RECAP is also problematic for people in the legal profession. For instance, those who use the electronic system to file court documents may inadvertently download these same documents to RECAP, even though the documents are under seal, or have not had necessary redactions for privacy. It was this concern that led to the Massachusetts court to issue a warning about using RECAP, even though RECAP should be able to prevent such inadvertent downloads.

More importantly, though, RECAP does not help me now, when I already have thousands of court documents. Unlike The FOIA Project, RECAP doesn’t provide a way to upload court documents you already have. The reason why is the system has no way of verifying the legitimacy of the uploads. True, some court documents now come with digital signatures (the Ringling Brothers cases are now being managed by Judge Facciola, who was instrumental in bringing about digital signatures), but most don’t.

Another concern I have is that a system like RECAP depends on the interest of the public in order to ensure longevity, and as we know all too well, the public’s attention is fickle. By being a browser extension system, it’s essential the underlying code is kept fresh—especially with PACER undergoing changes in technology that seem to be geared towards decreasing access via a system like RECAP. All too often I’ve seen interest in maintaining a system fade proportionally to the publicly expressed interest in said system.

What I’ve implemented instead, for better for worse, is my concept of Open PACER, whereby people post court documents online, and we let search engines like Google provide the underlying system to access these documents. The context of where you find the document then provides whatever validation you deem necessary. When I find court documents online at other sites, I copy them and re-post them here, adding a necessary redundancy.

I’ve also been encouraging non-profits and legal professionals to publish copies of their court documents online, though this effort has been a uphill battle. In the Ringling Brothers court cases, attorneys for Feld Entertainment have used the fact that the animal welfare groups post court documents and exhibits online as an argument for putting all discovery under seal, which then inhibits the animal welfare groups from countering some of the rather fanciful claims made to the press by Feld Entertainment. And some judges do tend to side with privacy more often than not, even though our laws are such that open access to court documents is supposed to be the norm.

This latter issue demonstrates the real problem with PACER, and it isn’t necessarily costs, though these are prohibitive. The real problem is that the courts, themselves, are ambivalent at best, and extremely reluctant, at worst, about providing the general public with access to court documents. Among my readings, I have seen a strong feeling in the courts that we, the unwashed many, won’t “understand” the documents; that we may misrepresent what a document truly means in our social media; that we may be “unfairly” critical of this decision or that, this court action or that, because we’re not legal professionals.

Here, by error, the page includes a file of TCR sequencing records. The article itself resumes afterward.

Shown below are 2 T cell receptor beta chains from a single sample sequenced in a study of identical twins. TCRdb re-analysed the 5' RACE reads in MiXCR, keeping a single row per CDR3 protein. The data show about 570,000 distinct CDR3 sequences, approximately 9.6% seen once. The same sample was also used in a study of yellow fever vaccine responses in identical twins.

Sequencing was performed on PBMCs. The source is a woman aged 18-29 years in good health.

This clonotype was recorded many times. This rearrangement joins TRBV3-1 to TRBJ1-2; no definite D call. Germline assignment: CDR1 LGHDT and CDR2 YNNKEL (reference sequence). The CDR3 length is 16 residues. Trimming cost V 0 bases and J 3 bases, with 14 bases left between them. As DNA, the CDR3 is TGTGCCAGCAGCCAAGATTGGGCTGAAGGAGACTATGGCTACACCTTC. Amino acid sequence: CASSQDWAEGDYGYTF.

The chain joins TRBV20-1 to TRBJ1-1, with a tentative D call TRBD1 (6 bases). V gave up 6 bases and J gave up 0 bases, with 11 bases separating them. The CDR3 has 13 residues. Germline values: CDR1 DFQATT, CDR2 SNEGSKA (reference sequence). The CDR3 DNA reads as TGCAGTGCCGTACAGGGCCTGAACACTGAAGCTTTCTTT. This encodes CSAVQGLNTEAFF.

What can I say to the courts, other than the fact that the access to knowledge is messy. It is messy, chaotic, and the results are frequently misunderstood and misinterpreted—accidentally and deliberately. But access to that knowledge is necessary.

The courts aren’t just deciding this legal case or that, they’re setting precedent. They’re defining and re-defining our social contract. They’re making history and altering the future. What you and I can do today, is heavily influenced by what has happened in the past in the courts.

It is an absolute must that we have simplified access to the court systems. PACER, though prohibitively expensive and intimidating, at least provides online access to most documents. This is more than can be said for many state court and local court systems.

PACER, though, needs to do better. Something as simple as removing the costs associated with making a query or accessing the docket sheet for a case would make a profound difference. Capping the costs for transcripts is also essential, as well as making sure these transcripts are available to the public (something that does not happen frequently enough). Providing a way to download all the documents for a court case at once, and capping the costs for this operation, would also be an outstanding improvement.

More importantly than changing the software behind PACER, the attitudes of the courts need to be changed. The courts should stop pretending everything is just fine with the system—using bogus polls to justify their fantastical outlook—because the system is not meeting the needs of all the people, as intended by Congress.

*Please don’t allow my unfounded paranoia dissuade you from trying out RECAP for yourselves. What’s important is we all do something to ensure open access to the PACER court documents.

Print Friendly, PDF & Email